Today President Obama called on the U.S. Congress to take up and debate an authorization for the use of military force in Syria. From any moral viewpoint his words on the use of chemical weapons by the Syrian government his words were correct. Likewise his calling to account of the international community, 98% of whom are signatories to treaties outlawing the use of these weapons against anyone to support this action was correct. The fact that he also demanded that Congress come into session and do its job was correct.
In spite of all of that the use of military force to attempt to force a change in the way that the government of Bashir Assad is problematic and fraught with danger. The chances of escalation and the involvement of other nations and non-state actors are great and even a “successful” operation could lead to subsequent events detrimental to the United States, the West, the region and even to Syria and its people.
A big part of this is due to the complexity of Syria itself and its history. Syria is a complicated mosaic of cultures, peoples and religions often at odds with one another. The fact that the Assad regime has remained in power is because of its brutality and willingness to play off the various factions against each other. The Assad family is of the minority Alawite sect of Shi’a Moslems from the western region of the country. One needs to read T. E. Lawrence’s 1915 report on Syria to get a glimpse of the complexity of Syria and to understand that one has to proceed carefully when dealing with any faction. http://www.telstudies.org/writings/works/articles_essays/1915_syria_the_raw_material.shtml
The fact is that the best chance for a stable Syria disappeared in 1920 when the French, emulating the British in Mesopotamia (Iraq) overthrew the government of Emir Faisal Hussein. Lawrence wrote a powerful essay about this http://www.telstudies.org/writings/works/articles_essays/1920_france_britain_and_the_arabs.shtml and when one examines the actions of the British and the French in Syria and Iraq one has to look at history. The British were willing to support the U.S. invasion of Iraq because of history, the same is true of why the French are willing to stand with the United States in Syria. The Germans for their own part frustrated by imperial ambitions in the Middle East in the First World War and a failed attempt to support an Iraqi uprising against the British in 1941 have no interest in a war that might bring disorder and terrorism among the many Moslems that reside in their country. The Turks of course have no love for the Arabs and once counted Syria as a valuable part of the Ottoman Empire. Disorder in Syria is dangerous to them but ultimately they could benefit since they have been shouldering much of the humanitarian burden.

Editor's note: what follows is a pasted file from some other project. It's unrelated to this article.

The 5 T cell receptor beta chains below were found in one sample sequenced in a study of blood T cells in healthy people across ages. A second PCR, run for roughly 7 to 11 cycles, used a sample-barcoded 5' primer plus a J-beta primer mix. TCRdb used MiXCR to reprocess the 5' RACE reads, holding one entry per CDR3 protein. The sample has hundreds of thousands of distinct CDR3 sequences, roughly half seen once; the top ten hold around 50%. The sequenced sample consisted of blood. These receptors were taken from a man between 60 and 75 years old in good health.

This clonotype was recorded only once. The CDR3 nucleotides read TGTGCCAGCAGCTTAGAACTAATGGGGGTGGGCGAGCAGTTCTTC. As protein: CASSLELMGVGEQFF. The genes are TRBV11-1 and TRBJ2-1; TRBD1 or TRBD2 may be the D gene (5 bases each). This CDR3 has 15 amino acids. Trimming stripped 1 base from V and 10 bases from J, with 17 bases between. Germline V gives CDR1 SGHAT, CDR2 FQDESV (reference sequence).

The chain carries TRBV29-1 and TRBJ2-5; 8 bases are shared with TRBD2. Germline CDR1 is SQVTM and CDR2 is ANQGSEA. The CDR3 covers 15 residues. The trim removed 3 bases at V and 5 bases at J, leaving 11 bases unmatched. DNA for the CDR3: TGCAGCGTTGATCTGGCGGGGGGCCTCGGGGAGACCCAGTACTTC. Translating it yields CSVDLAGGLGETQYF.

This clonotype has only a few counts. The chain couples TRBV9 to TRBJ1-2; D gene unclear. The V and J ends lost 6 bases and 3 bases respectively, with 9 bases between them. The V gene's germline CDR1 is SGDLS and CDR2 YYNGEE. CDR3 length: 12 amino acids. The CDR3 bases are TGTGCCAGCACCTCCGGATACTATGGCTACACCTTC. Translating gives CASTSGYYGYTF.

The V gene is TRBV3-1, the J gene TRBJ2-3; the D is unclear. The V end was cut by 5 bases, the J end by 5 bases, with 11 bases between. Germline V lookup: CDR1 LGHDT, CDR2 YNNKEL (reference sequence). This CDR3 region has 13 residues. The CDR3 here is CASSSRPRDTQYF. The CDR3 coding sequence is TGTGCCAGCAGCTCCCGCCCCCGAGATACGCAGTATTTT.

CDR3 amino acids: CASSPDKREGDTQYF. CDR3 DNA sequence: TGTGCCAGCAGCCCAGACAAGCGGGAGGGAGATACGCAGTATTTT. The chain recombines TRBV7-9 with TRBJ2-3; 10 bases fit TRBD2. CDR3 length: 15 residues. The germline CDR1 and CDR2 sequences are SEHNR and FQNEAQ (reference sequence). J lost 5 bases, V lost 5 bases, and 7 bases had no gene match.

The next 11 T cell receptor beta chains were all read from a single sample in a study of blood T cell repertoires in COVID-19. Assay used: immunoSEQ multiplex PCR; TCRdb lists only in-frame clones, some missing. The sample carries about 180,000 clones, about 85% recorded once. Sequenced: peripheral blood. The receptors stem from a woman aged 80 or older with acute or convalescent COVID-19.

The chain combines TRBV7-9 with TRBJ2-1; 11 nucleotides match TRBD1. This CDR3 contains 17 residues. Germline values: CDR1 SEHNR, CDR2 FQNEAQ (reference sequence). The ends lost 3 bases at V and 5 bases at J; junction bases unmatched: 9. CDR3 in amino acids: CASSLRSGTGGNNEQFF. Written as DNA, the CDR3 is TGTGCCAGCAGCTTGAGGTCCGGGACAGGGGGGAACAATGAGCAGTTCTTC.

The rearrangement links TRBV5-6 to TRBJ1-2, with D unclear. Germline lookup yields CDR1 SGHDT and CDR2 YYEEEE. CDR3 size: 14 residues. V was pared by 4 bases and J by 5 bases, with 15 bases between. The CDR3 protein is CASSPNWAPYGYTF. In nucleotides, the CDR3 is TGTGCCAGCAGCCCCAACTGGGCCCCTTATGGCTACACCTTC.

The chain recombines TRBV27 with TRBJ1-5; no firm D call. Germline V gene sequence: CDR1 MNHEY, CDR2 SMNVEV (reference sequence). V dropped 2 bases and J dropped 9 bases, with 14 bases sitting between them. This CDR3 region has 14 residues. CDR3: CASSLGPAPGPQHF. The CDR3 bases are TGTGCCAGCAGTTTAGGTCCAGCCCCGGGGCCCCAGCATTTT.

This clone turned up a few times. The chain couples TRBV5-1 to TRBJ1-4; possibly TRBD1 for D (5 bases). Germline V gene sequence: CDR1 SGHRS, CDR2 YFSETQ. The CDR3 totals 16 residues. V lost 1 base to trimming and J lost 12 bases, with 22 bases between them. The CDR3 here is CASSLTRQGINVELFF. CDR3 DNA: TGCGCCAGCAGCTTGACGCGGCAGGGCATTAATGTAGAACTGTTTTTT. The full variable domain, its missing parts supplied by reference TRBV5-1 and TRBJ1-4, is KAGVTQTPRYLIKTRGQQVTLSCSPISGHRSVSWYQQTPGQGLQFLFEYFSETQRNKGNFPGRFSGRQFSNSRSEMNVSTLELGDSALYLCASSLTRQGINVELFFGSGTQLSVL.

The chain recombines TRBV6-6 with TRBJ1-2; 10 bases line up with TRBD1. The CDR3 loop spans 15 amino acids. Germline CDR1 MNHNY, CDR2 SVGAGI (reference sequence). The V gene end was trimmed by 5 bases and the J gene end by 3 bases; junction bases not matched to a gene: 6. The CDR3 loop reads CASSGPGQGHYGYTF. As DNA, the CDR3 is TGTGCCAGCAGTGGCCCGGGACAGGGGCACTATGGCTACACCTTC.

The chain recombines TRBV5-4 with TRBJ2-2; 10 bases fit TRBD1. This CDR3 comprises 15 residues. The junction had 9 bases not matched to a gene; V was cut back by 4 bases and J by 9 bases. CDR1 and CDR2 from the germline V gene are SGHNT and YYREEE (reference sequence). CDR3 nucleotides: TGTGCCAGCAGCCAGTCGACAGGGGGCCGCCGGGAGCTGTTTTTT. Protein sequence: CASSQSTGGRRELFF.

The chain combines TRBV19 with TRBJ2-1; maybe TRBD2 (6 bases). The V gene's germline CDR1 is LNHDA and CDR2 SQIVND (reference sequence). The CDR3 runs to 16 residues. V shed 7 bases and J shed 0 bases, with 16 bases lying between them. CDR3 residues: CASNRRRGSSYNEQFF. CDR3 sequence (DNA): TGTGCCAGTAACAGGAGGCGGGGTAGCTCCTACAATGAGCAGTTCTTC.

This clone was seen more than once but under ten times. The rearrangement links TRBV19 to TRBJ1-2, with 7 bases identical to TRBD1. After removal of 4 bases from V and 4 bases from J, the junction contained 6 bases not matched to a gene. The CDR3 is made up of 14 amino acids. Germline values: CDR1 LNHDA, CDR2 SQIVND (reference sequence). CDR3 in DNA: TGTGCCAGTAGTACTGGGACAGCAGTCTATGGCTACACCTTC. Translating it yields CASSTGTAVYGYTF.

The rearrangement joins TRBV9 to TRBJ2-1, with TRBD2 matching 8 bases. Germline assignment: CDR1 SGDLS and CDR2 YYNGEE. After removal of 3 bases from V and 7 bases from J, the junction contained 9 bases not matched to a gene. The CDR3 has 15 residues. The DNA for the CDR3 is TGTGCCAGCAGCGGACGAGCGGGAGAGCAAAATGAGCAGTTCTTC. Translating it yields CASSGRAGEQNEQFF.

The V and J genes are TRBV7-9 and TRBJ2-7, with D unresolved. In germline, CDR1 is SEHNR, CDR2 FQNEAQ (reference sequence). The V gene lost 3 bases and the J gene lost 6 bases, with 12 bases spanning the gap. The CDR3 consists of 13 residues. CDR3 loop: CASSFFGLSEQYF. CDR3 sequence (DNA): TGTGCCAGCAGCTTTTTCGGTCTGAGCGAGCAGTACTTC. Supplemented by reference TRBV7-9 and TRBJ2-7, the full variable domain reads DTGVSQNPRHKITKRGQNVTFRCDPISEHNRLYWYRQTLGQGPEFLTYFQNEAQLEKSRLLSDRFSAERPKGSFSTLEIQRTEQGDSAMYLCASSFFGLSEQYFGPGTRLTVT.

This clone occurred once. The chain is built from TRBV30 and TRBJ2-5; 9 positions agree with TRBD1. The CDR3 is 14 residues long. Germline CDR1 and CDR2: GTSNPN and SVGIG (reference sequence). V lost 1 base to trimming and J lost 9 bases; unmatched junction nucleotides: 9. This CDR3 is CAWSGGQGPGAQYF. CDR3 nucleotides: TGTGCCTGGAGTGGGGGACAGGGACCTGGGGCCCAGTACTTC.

The Jordanian royal family has no love for Syria being the descendants of Faisal Hussein while the Israelis see Syria as a mortal enemy. Lebanon which was carved out of Syria after the First World War is hopelessly divided and with Hezbollah, the erstwhile ally of Iran in de-facto control of the country in danger of becoming a front in the ongoing Syrian Civil War. Iran being the close ally of Syria has great opportunity to expand its power and should a military strike occur might become directly involved although the more likely scenario is that they would allow their Hezbollah allies to shoulder the burden of strikes against Israel and United States or other Western interests in the region. One cannot leave out the Russians who are behaving much as the Tsarist Regime did regarding the region in the First World War when they signed on to the Sykes-Picot agreement.